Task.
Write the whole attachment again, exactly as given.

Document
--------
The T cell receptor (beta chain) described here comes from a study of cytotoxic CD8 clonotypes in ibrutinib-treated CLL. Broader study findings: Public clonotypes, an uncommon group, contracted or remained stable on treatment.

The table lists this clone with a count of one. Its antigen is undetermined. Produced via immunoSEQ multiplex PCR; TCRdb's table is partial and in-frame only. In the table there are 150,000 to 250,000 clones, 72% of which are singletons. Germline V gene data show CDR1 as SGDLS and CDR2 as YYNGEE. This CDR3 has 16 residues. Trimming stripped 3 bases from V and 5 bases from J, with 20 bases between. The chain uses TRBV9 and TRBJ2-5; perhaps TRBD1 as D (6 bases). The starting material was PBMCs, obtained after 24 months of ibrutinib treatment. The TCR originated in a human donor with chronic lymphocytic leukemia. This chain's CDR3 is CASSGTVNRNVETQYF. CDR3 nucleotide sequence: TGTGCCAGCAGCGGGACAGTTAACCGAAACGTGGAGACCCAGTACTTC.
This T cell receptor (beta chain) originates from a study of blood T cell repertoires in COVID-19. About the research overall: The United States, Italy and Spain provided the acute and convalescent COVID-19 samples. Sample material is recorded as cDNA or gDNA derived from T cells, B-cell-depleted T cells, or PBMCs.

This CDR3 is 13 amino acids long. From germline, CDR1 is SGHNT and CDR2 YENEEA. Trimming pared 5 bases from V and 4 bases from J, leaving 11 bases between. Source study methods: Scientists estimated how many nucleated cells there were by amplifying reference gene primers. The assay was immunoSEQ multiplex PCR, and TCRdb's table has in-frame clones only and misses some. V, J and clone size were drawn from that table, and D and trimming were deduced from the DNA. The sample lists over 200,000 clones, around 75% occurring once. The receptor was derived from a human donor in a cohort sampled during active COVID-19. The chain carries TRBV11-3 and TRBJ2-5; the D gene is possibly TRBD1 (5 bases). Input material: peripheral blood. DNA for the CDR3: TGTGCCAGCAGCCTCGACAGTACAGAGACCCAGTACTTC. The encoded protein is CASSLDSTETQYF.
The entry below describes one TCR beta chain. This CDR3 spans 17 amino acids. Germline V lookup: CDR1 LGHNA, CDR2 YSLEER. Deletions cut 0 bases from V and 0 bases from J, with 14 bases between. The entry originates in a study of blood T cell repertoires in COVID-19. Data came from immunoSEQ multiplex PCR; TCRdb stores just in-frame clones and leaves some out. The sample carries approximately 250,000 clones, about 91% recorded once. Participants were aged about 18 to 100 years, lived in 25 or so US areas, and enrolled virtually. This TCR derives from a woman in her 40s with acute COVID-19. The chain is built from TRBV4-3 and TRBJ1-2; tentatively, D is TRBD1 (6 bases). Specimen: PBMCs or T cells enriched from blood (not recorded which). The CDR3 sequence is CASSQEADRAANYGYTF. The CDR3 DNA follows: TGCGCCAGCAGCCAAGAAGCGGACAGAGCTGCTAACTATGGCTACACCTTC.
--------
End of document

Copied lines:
The T cell receptor (beta chain) described here comes from a study of cytotoxic CD8 clonotypes in ibrutinib-treated CLL. Broader study findings: Public clonotypes, an uncommon group, contracted or remained stable on treatment.

The table lists this clone with a count of one. Its antigen is undetermined. Produced via immunoSEQ multiplex PCR; TCRdb's table is partial and in-frame only. In the table there are 150,000 to 250,000 clones, 72% of which are singletons. Germline V gene data show CDR1 as SGDLS and CDR2 as YYNGEE. This CDR3 has 16 residues. Trimming stripped 3 bases from V and 5 bases from J, with 20 bases between. The chain uses TRBV9 and TRBJ2-5; perhaps TRBD1 as D (6 bases). The starting material was PBMCs, obtained after 24 months of ibrutinib treatment. The TCR originated in a human donor with chronic lymphocytic leukemia. This chain's CDR3 is CASSGTVNRNVETQYF. CDR3 nucleotide sequence: TGTGCCAGCAGCGGGACAGTTAACCGAAACGTGGAGACCCAGTACTTC.
This T cell receptor (beta chain) originates from a study of blood T cell repertoires in COVID-19. About the research overall: The United States, Italy and Spain provided the acute and convalescent COVID-19 samples. Sample material is recorded as cDNA or gDNA derived from T cells, B-cell-depleted T cells, or PBMCs.

This CDR3 is 13 amino acids long. From germline, CDR1 is SGHNT and CDR2 YENEEA. Trimming pared 5 bases from V and 4 bases from J, leaving 11 bases between. Source study methods: Scientists estimated how many nucleated cells there were by amplifying reference gene primers. The assay was immunoSEQ multiplex PCR, and TCRdb's table has in-frame clones only and misses some. V, J and clone size were drawn from that table, and D and trimming were deduced from the DNA. The sample lists over 200,000 clones, around 75% occurring once. The receptor was derived from a human donor in a cohort sampled during active COVID-19. The chain carries TRBV11-3 and TRBJ2-5; the D gene is possibly TRBD1 (5 bases). Input material: peripheral blood. DNA for the CDR3: TGTGCCAGCAGCCTCGACAGTACAGAGACCCAGTACTTC. The encoded protein is CASSLDSTETQYF.
The entry below describes one TCR beta chain. This CDR3 spans 17 amino acids. Germline V lookup: CDR1 LGHNA, CDR2 YSLEER. Deletions cut 0 bases from V and 0 bases from J, with 14 bases between. The entry originates in a study of blood T cell repertoires in COVID-19. Data came from immunoSEQ multiplex PCR; TCRdb stores just in-frame clones and leaves some out. The sample carries approximately 250,000 clones, about 91% recorded once. Participants were aged about 18 to 100 years, lived in 25 or so US areas, and enrolled virtually. This TCR derives from a woman in her 40s with acute COVID-19. The chain is built from TRBV4-3 and TRBJ1-2; tentatively, D is TRBD1 (6 bases). Specimen: PBMCs or T cells enriched from blood (not recorded which). The CDR3 sequence is CASSQEADRAANYGYTF. The CDR3 DNA follows: TGCGCCAGCAGCCAAGAAGCGGACAGAGCTGCTAACTATGGCTACACCTTC.